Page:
While studying journalism and English at the University of Texas at Austin, Crowley began publishing in magazines dedicated to miniatures, and her research drew her to the fine quality artisanal works she now collects. But as a perfectionist, she likes to focus on one thing at a time. Her pursuit of miniatures diminished during the years she raised her three children and wrote her first two books.
When the pandemic hit, little things mattered a lot as Crowley’s daily focus became fully furnishing the masterpiece Fish delivered two years ago.
“Elaborate” doesn’t begin to describe the 300-pound French chateau built in his New Braunfels workshop, driven to her door and carried, one level at a time, up the stairs. “It was years in the works,” she says. “The details became more fanciful and elaborate as we exchanged ideas and inspirations.” She laughs. “I believe it became his folly as he poured his heart and soul into its creation.”
The manor arrived fully finished out with hand-laid parquet floors, elaborate paneling and molding, fireplaces and bookshelves. Fish wired each of the four floors as he installed them, lighting the ground level country French kitchen and the library’s Swarovski crystal chandelier, sconces, niches and alcoves. There is a secret passage and — a special surprise for Crowley — each riser of a tucked-away staircase to the attic is hand-painted with the name of a French author sharing her first name.
Unable to attend shows, Crowley began to scroll social media and cultivate new relationships to engender shared info on interesting finds. It’s a competitive, if friendly, small world filled with the thrill of the hunt. She shops the way a broker works a buzzing stock exchange floor, and she’s keenly aware of what’s on the market in France, Italy and Japan.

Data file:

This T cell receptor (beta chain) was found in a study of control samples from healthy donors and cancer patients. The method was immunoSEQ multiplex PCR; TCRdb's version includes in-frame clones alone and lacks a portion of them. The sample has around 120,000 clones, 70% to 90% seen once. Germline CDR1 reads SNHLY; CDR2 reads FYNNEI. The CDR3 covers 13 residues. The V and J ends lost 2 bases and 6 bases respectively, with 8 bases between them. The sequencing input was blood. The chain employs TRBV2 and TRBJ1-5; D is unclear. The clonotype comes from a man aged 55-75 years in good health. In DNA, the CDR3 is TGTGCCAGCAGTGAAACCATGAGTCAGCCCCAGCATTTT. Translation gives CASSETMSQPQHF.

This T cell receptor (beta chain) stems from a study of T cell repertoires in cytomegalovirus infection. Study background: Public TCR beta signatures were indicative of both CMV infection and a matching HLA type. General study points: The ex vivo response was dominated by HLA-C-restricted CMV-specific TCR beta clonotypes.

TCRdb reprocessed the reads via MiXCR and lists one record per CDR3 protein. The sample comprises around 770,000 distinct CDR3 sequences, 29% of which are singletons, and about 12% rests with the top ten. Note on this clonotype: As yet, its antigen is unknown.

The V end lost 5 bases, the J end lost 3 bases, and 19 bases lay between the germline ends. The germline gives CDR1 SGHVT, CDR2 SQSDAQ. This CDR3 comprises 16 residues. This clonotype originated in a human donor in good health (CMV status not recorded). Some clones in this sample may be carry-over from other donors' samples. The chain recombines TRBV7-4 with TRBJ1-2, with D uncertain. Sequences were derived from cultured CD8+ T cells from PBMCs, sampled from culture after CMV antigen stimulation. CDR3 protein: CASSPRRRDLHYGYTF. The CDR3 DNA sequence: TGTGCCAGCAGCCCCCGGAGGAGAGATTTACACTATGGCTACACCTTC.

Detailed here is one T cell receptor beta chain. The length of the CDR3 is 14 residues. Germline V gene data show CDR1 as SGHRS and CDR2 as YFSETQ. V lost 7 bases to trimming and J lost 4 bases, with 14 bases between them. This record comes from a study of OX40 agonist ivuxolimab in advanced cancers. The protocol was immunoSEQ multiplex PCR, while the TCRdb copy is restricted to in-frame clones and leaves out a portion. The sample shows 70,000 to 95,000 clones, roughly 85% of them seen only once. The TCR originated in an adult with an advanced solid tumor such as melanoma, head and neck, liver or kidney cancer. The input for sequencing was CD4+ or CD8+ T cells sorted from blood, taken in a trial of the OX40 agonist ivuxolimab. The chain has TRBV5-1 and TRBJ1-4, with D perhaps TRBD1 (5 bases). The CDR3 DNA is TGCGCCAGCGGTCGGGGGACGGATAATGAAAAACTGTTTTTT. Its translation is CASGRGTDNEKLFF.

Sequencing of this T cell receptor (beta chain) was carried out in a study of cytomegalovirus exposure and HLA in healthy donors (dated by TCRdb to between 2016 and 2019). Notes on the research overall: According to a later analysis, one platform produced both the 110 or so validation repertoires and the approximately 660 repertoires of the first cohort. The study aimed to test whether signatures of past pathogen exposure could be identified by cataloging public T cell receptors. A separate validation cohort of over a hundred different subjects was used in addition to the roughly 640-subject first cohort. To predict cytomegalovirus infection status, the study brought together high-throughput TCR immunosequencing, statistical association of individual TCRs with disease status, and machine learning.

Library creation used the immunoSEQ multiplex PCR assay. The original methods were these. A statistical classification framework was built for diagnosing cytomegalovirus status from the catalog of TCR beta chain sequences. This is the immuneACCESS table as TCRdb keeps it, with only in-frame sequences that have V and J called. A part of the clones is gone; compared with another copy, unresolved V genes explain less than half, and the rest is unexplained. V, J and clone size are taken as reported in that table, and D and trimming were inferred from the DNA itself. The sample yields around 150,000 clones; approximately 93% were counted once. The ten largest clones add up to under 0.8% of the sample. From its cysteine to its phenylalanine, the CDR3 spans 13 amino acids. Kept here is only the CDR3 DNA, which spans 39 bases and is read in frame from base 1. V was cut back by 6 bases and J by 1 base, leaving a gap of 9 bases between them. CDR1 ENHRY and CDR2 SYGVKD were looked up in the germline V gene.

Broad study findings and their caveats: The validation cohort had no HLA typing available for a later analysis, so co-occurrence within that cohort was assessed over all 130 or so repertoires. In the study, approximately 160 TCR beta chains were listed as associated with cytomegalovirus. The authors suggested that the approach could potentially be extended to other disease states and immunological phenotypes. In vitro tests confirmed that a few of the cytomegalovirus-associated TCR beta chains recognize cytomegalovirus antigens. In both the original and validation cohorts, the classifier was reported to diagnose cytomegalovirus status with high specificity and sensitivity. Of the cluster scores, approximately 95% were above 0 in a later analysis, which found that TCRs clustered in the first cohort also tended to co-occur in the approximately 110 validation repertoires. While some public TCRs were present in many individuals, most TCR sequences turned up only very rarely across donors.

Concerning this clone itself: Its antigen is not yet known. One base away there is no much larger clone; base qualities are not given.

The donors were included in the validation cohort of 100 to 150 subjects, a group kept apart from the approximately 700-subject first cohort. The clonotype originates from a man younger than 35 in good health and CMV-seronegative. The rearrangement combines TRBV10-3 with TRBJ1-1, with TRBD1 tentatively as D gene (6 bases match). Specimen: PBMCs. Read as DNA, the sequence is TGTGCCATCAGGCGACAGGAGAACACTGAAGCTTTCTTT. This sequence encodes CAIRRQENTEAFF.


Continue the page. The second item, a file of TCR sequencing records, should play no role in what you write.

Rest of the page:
An open-front collector’s cabinet, custom-built for miniatures not yet housed, is filled with shelves of tiny treasures arranged in museum-like displays that include antique ivory busts on pedestals, floral arrangements, a little bundle of asparagus she carved and painted, and elaborate French furniture. Some pieces are covetable antiques, others collectible reproductions. Every painting, from postage stamp- to credit card-size, is a genuine oil, created by painters such as Johannes Landman, the highly acclaimed miniaturist who works with a single-strand sable brush in the style of a Dutch master.
As she “walks” a visitor through her magnum opus, she opens hinged panels in a delightful, slow reveal of each room. Furnishing is still in progress, but she reels off the names of the creators of pieces already placed, including rare marquetry by Denis Hillman. “Two of his pieces sold at auction for $22,000,” she says. “But some of his works were somehow overlooked in an auction lot that I discovered. I had to buy the whole lot to get his French pieces, but it was a steal and quite the scoop.” Hand-painted wall panels are exact copies of works by Rubens.
It’s easy to get overwhelmed by the artisan names that Crowley drops. “I try to source from as many as I can; I like to spread the love around,” she says. Every little thing demands closer inspection, and an hour’s viewing is as pleasantly exhausting as spending a day in the Met in New York.
The house she calls Fish’s folly may be her own as well. “I want the house to be furnished as if it has been lived in for generations. Layers of antiques, but modern touches, too. That’s why I added a glam dressing room with Chanel bags.” The search for more is ongoing. “I get in bed and start looking on eBay on my phone.” When she turns out the lights, she says, she often mentally moves furniture in the rooms of her miniature kingdom. “Sometimes, after my husband is asleep, I’ll sneak out my phone for one last search.”